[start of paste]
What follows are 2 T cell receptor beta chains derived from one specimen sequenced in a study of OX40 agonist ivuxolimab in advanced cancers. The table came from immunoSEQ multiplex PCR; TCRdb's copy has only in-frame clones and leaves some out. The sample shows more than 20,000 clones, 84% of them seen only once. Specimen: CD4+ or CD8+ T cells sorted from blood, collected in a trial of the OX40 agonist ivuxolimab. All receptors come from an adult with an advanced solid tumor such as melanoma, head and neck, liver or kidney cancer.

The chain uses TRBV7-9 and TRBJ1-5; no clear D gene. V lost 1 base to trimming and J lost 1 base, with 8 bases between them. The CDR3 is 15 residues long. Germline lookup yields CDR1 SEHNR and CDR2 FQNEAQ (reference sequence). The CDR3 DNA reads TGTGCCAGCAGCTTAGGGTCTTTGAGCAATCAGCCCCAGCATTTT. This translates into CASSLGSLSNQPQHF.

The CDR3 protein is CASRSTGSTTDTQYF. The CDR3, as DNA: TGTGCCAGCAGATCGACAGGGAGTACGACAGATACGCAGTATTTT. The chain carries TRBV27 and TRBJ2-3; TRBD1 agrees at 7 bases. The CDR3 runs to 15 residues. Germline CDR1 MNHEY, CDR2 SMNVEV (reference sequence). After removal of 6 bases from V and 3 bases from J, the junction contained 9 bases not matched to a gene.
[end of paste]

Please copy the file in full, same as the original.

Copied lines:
What follows are 2 T cell receptor beta chains derived from one specimen sequenced in a study of OX40 agonist ivuxolimab in advanced cancers. The table came from immunoSEQ multiplex PCR; TCRdb's copy has only in-frame clones and leaves some out. The sample shows more than 20,000 clones, 84% of them seen only once. Specimen: CD4+ or CD8+ T cells sorted from blood, collected in a trial of the OX40 agonist ivuxolimab. All receptors come from an adult with an advanced solid tumor such as melanoma, head and neck, liver or kidney cancer.

The chain uses TRBV7-9 and TRBJ1-5; no clear D gene. V lost 1 base to trimming and J lost 1 base, with 8 bases between them. The CDR3 is 15 residues long. Germline lookup yields CDR1 SEHNR and CDR2 FQNEAQ (reference sequence). The CDR3 DNA reads TGTGCCAGCAGCTTAGGGTCTTTGAGCAATCAGCCCCAGCATTTT. This translates into CASSLGSLSNQPQHF.

The CDR3 protein is CASRSTGSTTDTQYF. The CDR3, as DNA: TGTGCCAGCAGATCGACAGGGAGTACGACAGATACGCAGTATTTT. The chain carries TRBV27 and TRBJ2-3; TRBD1 agrees at 7 bases. The CDR3 runs to 15 residues. Germline CDR1 MNHEY, CDR2 SMNVEV (reference sequence). After removal of 6 bases from V and 3 bases from J, the junction contained 9 bases not matched to a gene.